The team combined rigorous kinetic studies, high level quantum chemical simulations, spectroscopy, and atomic-scale characterization to follow the dynamic changes in the surface structure at the catalyst-solvent interface. They studied the reaction pathways and intermediates that dictate the selective reduction of oxygen to hydrogen peroxide.
The researchers showed that the formation of these redox mediators in the alcohol solvents catalyze the transfer of protons as well as electrons to drive the reaction. While water aids in the transfer protons, it does not facilitate electron transfer steps. The study reports that the surface-bound mediators that form in alcohol solvent systems work cooperatively with the metal catalyst to facilitate the coupled proton and electron transfer.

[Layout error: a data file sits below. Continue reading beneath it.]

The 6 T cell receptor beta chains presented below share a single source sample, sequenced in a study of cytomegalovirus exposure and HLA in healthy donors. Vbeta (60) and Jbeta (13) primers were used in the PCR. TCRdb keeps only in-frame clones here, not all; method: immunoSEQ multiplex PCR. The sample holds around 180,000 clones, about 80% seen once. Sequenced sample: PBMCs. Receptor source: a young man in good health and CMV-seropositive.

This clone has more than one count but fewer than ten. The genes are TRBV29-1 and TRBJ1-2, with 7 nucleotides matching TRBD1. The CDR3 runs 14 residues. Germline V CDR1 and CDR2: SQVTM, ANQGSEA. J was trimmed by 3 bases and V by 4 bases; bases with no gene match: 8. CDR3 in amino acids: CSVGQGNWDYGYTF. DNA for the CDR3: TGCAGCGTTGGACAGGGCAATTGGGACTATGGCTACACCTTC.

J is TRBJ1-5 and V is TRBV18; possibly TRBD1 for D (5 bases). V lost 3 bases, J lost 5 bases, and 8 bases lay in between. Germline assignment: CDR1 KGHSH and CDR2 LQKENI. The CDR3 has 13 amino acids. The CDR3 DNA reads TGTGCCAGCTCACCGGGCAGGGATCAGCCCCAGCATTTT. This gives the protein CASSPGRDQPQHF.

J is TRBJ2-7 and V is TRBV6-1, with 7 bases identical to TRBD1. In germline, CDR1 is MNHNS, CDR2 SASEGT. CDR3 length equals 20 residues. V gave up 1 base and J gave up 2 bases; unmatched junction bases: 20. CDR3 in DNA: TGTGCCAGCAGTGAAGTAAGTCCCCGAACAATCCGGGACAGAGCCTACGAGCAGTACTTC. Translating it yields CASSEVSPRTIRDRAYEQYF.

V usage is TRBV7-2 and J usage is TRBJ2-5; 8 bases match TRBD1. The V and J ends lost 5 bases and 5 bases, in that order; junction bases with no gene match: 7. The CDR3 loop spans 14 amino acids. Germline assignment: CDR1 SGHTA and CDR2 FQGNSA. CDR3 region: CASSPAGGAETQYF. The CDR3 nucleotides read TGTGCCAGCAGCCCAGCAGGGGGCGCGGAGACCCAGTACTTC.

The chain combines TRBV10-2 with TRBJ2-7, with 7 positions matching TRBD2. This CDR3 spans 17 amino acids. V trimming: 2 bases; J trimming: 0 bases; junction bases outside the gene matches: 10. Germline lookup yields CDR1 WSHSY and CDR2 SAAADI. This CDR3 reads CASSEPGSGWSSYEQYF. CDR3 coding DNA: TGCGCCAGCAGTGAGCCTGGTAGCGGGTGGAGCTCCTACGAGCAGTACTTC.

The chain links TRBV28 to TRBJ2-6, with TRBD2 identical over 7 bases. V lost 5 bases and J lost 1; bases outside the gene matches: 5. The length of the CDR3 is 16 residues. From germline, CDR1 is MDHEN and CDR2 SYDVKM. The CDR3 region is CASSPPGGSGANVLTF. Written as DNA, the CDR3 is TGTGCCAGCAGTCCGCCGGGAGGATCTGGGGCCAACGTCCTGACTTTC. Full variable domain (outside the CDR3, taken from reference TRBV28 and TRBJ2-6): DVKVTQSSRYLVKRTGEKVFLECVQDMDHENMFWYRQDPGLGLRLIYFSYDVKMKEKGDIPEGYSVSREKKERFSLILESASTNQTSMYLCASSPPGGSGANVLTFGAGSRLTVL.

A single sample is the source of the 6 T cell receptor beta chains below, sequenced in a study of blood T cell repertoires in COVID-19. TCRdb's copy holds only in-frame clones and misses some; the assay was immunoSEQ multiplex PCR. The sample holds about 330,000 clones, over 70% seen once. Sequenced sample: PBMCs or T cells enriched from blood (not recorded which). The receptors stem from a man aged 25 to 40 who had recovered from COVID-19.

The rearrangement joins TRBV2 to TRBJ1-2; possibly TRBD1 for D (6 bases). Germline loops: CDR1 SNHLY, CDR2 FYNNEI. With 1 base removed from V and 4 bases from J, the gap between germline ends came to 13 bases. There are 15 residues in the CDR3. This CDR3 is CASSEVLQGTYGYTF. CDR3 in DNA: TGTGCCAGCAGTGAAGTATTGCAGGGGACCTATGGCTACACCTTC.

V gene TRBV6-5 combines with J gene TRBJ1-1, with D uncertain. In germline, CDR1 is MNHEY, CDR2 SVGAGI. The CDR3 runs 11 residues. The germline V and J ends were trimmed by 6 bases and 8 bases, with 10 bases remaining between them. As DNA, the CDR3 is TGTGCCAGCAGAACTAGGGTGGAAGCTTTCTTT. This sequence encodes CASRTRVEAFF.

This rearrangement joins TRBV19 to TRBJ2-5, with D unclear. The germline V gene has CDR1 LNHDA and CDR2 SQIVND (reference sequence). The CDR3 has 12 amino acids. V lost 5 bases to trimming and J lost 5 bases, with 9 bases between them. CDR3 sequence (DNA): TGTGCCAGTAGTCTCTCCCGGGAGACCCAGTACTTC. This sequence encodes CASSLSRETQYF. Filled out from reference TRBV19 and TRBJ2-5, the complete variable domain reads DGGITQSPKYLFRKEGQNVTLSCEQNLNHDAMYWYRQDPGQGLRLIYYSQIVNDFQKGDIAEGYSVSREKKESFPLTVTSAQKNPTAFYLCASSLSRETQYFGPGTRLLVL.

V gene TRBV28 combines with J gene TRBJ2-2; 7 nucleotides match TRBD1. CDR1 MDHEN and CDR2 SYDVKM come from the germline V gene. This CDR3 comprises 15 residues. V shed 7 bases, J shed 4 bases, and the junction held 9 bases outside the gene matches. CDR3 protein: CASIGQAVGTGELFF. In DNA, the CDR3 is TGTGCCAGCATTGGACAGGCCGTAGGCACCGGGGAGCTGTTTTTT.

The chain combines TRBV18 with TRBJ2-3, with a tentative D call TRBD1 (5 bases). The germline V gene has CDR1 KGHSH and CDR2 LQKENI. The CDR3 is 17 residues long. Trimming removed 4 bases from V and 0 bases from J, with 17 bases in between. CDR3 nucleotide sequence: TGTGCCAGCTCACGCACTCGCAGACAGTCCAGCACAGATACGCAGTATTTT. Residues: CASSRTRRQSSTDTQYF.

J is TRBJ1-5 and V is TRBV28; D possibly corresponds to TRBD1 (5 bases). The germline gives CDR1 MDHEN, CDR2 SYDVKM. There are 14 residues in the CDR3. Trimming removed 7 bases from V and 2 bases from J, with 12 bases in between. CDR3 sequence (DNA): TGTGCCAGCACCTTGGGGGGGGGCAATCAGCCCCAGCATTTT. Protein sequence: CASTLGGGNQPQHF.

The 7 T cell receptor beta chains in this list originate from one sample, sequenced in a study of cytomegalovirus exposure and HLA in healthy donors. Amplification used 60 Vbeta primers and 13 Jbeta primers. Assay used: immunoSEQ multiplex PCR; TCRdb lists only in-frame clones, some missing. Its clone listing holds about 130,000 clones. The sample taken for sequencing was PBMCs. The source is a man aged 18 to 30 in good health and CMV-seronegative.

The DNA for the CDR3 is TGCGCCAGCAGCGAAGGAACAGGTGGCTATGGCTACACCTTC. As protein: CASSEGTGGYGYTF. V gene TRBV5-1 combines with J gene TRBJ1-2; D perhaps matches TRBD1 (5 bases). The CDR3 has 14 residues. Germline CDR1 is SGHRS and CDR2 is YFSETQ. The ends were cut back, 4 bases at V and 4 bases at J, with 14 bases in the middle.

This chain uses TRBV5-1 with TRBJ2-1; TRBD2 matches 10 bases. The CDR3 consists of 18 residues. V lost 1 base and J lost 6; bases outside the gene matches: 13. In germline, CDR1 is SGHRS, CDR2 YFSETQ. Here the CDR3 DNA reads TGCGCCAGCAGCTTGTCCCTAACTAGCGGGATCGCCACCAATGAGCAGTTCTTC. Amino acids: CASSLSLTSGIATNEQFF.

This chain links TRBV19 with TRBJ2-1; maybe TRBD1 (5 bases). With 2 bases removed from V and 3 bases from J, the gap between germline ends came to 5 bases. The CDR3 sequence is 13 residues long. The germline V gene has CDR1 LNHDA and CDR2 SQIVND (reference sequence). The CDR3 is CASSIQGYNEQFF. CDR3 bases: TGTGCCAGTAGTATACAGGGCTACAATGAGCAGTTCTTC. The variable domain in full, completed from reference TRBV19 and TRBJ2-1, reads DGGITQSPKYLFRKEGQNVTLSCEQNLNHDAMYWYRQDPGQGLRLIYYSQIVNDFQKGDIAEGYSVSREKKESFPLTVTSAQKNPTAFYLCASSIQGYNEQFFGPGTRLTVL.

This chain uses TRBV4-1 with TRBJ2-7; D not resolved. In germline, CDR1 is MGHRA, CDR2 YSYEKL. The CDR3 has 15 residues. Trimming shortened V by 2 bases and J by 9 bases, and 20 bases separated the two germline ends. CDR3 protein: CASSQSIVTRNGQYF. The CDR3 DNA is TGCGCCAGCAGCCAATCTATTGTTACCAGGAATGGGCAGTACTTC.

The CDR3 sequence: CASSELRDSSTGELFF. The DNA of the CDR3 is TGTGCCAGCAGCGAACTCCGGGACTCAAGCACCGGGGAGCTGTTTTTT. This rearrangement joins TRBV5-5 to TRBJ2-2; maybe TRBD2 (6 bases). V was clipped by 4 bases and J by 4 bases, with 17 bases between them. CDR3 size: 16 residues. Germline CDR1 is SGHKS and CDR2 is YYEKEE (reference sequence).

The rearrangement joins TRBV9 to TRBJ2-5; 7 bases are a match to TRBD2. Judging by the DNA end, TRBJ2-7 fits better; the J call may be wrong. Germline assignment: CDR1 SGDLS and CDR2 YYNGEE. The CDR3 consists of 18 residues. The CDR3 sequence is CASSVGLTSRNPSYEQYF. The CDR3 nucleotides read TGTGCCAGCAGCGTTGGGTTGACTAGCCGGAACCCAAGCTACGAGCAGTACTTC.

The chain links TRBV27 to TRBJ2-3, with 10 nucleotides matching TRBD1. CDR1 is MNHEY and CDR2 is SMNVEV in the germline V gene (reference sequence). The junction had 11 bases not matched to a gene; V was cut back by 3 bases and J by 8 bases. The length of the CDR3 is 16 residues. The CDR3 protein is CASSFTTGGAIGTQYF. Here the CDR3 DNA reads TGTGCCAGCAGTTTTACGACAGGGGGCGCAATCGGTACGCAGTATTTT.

“We show that the alcohol solvents as well as organic additives can react to form metal-bound surface mediators that act much in the same way that biological co-factors such as Nicotinamide adenine dinucleotide (NAD) redox species do in catalyzing the metabolism, glycolysis and other oxidation and reduction reactions that take place in our bodies,” said Neurock, a chemical engineering and material science professor in the University of Minnesota’s College of Science and Engineering.
“What is new in the present work is that we show that these mediators form in situ on the catalyst surface where they can work in concert with the metal catalyst to facilitate these reactions,” Neurock said. “The understanding of how these mediators form and work together with the metal to catalyze redox reactions could have an impact on a wide variety of industries and, in particular, those involved in the synthesis of pharmaceuticals and chemicals and in the conversion of biomass to fuels and chemicals.”